A marijuana plant growing in a garden bed on Ruthven St in the Toowoomba CBD.
A marijuana plant growing in a garden bed on Ruthven St in the Toowoomba CBD.

Stay calm and smoke marijuana: Mum to son, 15

A TOOWOOMBA woman had supplied her 15-year-old son with marijuana because she believed it calmed him, a court has heard.

The 43-year-old woman, who is not named to protect the identity of her son who was a juvenile at the time, admitted to police her son regularly smoked marijuana in the family home.

Prosecutor Cameron Wilkins told Toowoomba Supreme Court it was accepted the woman hadn't introduced her son to the drug but she knew he had used it since the age of 13.

A police search of the family home in July last year had turned up a small amount of marijuana and associated utensils.

However, police downloaded data from her son's phone to find messages between mother and son relating to supplies of the drug.

The woman's barrister Frank Martin told the court his client's son was a big boy who had ADHD and other issues and had regularly assaulted his mother.

A reference from the woman's daughter which was put before the court spoke of the boy's violence toward their mother.

Mr Martin said his client found out her son started smoking marijuana at 13 and she had started smoking it a year later.

The teenager refused to take medication and his client believed the marijuana calmed him somewhat, Mr Martin submitted.

His client had since stopped using marijuana and had tested clean for drugs while her son was also off the drug, working and treating his mother in a better way, he said.

Mr Martin said his client had endured a difficult upbringing with both of her parents having been heroin addicts and she too had a two-year heroin habit before she had children.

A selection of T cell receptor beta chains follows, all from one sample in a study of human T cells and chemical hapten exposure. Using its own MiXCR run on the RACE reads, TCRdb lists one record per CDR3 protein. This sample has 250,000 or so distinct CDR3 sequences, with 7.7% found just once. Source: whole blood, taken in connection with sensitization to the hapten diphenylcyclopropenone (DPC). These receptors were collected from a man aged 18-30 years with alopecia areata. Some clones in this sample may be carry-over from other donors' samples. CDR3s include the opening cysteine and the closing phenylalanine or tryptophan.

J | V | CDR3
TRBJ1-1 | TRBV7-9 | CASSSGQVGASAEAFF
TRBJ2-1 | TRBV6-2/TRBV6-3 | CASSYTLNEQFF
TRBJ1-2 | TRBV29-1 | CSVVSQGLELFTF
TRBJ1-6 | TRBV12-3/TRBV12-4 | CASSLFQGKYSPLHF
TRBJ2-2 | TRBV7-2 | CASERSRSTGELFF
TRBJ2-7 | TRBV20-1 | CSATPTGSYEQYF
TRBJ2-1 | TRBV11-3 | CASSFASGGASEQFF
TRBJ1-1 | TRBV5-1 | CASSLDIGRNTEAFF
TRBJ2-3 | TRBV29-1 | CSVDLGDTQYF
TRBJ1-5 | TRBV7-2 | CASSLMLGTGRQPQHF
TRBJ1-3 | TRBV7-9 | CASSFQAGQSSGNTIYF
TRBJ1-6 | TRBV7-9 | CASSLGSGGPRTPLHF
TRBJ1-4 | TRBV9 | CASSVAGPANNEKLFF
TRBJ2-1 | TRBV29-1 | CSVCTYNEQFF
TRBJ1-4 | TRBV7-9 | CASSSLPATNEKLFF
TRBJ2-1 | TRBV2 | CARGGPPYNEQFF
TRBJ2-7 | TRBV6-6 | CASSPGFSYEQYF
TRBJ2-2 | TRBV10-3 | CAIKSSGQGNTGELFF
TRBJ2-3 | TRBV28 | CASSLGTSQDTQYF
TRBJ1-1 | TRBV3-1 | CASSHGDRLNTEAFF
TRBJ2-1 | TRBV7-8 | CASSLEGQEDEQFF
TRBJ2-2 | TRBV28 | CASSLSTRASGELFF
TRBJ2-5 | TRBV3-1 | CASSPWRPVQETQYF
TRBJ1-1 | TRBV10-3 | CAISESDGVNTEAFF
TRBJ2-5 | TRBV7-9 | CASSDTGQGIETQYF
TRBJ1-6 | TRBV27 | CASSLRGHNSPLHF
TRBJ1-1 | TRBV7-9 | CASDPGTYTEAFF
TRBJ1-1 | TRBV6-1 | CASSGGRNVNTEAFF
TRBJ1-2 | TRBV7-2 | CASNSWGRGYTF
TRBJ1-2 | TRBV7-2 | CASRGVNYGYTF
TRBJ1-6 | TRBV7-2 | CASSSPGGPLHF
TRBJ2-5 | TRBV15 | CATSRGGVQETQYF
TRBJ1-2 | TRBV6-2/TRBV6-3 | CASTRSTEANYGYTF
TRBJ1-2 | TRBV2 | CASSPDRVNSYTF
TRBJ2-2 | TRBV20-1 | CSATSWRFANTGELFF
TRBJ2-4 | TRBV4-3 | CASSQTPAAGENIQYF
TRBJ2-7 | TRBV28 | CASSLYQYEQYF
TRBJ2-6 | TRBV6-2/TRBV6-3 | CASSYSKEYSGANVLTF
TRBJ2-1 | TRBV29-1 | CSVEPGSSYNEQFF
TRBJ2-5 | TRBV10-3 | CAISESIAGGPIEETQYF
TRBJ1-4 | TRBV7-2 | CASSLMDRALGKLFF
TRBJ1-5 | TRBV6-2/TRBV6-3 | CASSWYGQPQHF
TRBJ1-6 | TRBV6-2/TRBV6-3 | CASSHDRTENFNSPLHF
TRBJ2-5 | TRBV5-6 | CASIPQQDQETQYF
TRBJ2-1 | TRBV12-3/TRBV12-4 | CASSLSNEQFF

The woman pleaded guilty to two counts of supplying marijuana to her son when he was 15 and one count of supplying him when he had turned 16 as well as associated offences.

Justice Peter Applegarth said supplying a minor with dangerous drugs was a very serious offence which brought a maximum penalty of 25 years imprisonment.

"Young adolescent, developing brains don't need illicit drugs," he warned the woman.

Justice Applegarth sentenced her to nine months in jail but ordered she be released immediately on parole.



GALLERY: Cap Coast residents gather for Anzac Day services

GALLERY: Cap Coast residents gather for Anzac Day services

Check out the gallery of photographs taken at those services

Contractor failing to clean up after job raises CQ man's ire

Contractor failing to clean up after job raises CQ man's ire

The man was disgusted having to clean up after they left the site.

GALLERY: Anzac Day services and march in Rockhampton

GALLERY: Anzac Day services and march in Rockhampton

Check out the gallery of services from today here

Local Partners